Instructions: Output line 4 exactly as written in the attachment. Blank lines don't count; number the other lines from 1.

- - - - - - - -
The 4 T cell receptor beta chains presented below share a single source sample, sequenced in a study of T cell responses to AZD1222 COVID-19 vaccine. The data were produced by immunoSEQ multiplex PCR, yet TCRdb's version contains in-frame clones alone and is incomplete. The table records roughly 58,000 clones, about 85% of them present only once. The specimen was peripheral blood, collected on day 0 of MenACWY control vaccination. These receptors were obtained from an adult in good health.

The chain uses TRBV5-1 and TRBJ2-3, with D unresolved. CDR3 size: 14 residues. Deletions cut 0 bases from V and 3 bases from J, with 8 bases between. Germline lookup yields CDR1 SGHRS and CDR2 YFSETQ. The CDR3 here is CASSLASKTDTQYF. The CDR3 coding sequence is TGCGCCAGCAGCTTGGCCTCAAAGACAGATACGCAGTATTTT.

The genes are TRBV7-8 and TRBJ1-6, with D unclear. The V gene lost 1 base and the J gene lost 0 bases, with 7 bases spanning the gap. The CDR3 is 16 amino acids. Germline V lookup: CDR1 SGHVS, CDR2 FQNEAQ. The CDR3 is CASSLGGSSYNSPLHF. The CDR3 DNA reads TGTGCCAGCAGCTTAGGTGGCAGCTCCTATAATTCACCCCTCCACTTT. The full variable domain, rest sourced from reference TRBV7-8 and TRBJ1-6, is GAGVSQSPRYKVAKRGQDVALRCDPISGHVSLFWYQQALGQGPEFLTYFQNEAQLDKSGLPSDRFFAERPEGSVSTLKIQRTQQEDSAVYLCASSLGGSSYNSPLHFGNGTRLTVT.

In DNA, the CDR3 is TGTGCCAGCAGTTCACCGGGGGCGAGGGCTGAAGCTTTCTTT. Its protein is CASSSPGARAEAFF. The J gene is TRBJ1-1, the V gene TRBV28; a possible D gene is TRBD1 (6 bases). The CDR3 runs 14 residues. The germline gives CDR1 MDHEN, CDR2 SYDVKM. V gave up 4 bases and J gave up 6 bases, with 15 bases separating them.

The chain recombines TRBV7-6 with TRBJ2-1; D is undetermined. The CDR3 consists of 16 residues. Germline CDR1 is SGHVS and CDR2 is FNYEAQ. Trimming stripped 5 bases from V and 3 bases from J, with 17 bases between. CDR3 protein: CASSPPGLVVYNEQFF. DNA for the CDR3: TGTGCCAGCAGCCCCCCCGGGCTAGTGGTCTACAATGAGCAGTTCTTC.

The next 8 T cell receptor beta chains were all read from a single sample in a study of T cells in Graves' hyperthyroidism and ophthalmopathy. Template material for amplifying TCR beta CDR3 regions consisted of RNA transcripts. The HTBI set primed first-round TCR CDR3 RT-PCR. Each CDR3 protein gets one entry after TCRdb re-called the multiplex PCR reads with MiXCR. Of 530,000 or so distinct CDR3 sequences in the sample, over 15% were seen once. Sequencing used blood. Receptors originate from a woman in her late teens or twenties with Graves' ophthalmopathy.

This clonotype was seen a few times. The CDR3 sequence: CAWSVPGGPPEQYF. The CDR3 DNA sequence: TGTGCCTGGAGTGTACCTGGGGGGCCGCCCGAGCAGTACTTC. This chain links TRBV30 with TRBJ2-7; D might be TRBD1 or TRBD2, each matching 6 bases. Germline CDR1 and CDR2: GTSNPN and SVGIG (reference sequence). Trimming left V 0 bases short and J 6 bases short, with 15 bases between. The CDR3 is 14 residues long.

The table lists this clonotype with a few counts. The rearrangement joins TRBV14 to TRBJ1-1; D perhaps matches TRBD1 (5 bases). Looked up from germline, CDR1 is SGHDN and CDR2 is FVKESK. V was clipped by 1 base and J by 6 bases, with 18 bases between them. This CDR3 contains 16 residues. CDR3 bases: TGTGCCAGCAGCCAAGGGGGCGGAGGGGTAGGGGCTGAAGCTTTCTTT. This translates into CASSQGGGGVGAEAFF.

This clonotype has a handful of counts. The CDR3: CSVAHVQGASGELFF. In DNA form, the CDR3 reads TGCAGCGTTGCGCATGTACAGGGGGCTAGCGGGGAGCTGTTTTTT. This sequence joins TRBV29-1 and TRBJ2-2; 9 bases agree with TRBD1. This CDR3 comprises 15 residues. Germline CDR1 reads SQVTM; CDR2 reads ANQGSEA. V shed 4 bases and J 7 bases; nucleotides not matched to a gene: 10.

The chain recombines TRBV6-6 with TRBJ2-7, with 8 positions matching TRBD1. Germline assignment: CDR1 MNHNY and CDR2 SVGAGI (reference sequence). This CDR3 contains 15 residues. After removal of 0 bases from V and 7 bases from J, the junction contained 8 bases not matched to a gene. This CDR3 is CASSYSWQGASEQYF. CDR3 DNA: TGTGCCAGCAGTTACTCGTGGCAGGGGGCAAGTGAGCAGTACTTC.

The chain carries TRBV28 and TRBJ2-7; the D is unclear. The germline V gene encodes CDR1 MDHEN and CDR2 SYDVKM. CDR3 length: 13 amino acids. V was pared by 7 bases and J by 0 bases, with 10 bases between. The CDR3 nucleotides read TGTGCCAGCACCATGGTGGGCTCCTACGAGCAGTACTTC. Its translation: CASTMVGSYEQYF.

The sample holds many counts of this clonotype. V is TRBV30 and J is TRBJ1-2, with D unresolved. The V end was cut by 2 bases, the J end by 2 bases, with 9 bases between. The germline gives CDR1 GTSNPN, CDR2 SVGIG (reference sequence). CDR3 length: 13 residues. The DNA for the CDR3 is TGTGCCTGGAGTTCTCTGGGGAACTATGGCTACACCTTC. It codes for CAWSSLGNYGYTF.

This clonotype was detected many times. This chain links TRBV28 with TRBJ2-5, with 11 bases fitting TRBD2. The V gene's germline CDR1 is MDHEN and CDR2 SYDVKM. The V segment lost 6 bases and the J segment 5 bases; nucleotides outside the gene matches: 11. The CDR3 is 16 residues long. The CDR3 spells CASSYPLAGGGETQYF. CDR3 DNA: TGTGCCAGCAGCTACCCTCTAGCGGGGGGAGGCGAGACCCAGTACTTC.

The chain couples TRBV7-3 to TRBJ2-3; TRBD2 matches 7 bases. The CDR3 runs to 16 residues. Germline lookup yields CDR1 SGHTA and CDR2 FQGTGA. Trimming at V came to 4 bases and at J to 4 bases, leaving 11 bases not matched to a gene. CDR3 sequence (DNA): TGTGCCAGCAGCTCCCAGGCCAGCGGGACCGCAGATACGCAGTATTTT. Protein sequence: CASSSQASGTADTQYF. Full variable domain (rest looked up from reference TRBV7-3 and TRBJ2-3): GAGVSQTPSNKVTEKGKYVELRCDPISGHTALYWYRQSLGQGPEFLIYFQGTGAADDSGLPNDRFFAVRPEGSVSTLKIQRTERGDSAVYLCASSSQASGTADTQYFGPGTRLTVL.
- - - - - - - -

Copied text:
In DNA, the CDR3 is TGTGCCAGCAGTTCACCGGGGGCGAGGGCTGAAGCTTTCTTT. Its protein is CASSSPGARAEAFF. The J gene is TRBJ1-1, the V gene TRBV28; a possible D gene is TRBD1 (6 bases). The CDR3 runs 14 residues. The germline gives CDR1 MDHEN, CDR2 SYDVKM. V gave up 4 bases and J gave up 6 bases, with 15 bases separating them.